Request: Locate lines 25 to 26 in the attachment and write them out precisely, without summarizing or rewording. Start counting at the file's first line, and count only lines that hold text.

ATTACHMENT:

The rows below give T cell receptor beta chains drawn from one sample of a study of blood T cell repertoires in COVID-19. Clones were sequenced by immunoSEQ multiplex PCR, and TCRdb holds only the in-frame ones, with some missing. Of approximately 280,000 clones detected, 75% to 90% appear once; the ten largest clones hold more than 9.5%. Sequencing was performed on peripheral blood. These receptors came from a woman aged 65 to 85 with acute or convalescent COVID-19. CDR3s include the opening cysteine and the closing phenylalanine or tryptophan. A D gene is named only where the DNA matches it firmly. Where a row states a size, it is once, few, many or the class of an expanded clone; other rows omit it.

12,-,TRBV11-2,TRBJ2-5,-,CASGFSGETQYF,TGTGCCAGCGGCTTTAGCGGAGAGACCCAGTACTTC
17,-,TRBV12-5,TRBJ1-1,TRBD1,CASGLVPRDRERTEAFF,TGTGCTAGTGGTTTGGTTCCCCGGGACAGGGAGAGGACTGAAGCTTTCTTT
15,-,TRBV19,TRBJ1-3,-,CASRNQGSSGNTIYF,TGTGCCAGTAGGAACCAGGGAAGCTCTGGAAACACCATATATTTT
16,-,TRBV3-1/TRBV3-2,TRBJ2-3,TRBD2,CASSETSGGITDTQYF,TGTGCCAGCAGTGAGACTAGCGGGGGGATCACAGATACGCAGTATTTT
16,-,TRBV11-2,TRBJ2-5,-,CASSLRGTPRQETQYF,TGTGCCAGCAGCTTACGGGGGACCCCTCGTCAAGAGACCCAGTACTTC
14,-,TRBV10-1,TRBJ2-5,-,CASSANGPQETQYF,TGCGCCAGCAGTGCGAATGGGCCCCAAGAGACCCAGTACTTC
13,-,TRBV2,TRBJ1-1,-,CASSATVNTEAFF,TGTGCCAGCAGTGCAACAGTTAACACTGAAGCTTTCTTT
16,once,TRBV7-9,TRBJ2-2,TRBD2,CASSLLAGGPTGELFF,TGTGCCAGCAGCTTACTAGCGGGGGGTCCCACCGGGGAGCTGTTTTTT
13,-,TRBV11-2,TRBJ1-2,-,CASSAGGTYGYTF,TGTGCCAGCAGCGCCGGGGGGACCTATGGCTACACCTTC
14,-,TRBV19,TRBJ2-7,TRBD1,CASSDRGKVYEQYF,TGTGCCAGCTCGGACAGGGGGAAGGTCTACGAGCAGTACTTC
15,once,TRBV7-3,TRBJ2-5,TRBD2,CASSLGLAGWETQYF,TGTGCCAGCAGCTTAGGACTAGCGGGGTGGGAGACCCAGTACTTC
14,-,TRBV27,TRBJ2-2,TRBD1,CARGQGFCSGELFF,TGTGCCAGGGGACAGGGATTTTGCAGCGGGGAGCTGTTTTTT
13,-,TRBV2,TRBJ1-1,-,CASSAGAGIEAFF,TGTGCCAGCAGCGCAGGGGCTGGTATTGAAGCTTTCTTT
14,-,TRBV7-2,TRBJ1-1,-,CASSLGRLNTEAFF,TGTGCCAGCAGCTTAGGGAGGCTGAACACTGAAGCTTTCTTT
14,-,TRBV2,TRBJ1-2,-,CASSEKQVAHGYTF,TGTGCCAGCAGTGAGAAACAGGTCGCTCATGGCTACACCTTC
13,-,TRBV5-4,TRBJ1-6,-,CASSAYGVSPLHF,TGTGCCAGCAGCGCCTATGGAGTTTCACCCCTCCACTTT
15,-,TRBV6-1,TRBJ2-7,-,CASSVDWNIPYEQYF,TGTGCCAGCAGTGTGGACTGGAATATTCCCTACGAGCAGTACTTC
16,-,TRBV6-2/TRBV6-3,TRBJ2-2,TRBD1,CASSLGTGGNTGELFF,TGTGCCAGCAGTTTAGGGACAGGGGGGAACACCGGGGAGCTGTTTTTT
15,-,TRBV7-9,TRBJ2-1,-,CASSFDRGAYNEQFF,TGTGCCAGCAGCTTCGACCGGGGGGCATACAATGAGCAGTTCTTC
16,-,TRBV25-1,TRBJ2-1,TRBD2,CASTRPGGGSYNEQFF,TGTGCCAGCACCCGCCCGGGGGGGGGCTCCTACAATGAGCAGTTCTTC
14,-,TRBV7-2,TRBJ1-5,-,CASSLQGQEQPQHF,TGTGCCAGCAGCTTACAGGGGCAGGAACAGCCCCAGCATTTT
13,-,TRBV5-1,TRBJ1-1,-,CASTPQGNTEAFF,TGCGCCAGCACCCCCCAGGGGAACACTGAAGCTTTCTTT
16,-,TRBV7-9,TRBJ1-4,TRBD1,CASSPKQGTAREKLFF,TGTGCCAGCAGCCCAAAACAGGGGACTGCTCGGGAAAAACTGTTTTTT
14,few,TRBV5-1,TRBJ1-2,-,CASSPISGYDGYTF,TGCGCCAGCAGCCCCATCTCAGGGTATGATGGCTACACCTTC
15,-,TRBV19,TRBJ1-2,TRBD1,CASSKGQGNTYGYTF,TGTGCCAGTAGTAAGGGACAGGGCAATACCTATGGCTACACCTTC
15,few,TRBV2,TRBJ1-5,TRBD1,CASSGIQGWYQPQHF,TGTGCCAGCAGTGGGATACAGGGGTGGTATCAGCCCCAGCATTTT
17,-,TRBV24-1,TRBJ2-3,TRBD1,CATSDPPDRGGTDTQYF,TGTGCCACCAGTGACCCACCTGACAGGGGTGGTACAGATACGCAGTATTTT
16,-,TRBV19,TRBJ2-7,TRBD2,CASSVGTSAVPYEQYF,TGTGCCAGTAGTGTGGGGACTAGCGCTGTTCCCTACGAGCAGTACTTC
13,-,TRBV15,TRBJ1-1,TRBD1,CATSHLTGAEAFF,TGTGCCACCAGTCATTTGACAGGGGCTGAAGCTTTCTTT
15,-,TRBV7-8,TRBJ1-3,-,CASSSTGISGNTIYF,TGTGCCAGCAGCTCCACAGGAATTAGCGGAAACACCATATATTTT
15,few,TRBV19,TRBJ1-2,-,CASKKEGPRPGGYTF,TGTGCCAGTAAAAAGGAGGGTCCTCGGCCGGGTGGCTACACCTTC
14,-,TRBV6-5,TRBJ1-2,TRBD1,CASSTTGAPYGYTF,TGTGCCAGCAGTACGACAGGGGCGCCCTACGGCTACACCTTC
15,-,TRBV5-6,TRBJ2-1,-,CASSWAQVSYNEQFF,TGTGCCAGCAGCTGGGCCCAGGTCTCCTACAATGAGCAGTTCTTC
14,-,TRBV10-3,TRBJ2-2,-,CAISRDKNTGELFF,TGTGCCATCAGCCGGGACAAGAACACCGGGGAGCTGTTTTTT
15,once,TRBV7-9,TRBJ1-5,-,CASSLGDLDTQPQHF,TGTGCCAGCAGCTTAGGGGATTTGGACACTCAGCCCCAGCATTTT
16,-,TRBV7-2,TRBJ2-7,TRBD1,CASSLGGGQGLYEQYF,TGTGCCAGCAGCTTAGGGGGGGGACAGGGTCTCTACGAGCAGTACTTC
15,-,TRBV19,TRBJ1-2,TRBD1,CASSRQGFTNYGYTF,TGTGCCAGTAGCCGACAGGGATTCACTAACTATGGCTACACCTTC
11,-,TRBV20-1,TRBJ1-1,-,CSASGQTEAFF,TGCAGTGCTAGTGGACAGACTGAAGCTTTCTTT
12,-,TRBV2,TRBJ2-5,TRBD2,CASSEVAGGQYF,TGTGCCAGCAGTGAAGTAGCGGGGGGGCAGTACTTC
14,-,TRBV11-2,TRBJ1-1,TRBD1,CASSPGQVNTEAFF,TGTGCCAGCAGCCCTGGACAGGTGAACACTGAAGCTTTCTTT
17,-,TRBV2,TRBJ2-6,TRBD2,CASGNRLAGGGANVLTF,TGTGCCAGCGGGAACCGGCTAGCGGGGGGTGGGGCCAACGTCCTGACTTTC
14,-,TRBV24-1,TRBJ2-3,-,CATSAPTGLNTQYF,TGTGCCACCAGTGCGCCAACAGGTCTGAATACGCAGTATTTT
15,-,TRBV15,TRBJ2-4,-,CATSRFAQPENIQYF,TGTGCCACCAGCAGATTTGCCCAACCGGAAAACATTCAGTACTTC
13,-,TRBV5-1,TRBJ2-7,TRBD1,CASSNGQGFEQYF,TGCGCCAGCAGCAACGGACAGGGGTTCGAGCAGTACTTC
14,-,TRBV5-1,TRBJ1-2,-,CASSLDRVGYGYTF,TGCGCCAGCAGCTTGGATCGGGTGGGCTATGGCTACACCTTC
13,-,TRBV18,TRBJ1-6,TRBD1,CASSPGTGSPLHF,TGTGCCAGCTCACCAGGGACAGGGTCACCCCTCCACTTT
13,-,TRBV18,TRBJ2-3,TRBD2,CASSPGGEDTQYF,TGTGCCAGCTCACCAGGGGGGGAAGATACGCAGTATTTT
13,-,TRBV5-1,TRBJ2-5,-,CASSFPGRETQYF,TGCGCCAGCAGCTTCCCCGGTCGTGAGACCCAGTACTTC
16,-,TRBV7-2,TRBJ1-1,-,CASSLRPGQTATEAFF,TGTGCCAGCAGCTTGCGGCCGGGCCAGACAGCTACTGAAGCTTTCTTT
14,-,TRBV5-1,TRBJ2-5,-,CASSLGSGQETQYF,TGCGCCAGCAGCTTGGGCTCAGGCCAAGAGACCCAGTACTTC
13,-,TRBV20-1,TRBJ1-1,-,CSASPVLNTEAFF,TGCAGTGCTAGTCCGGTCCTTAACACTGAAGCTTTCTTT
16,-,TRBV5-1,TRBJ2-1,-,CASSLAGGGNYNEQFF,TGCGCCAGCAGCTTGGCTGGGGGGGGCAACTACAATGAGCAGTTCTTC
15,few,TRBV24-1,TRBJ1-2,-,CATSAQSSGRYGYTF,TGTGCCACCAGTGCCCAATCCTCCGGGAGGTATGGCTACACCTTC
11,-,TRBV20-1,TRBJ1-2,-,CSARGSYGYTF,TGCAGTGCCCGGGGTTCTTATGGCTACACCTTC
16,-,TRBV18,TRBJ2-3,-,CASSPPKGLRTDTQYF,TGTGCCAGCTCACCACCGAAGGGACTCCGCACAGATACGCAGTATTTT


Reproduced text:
14,few,TRBV5-1,TRBJ1-2,-,CASSPISGYDGYTF,TGCGCCAGCAGCCCCATCTCAGGGTATGATGGCTACACCTTC
15,-,TRBV19,TRBJ1-2,TRBD1,CASSKGQGNTYGYTF,TGTGCCAGTAGTAAGGGACAGGGCAATACCTATGGCTACACCTTC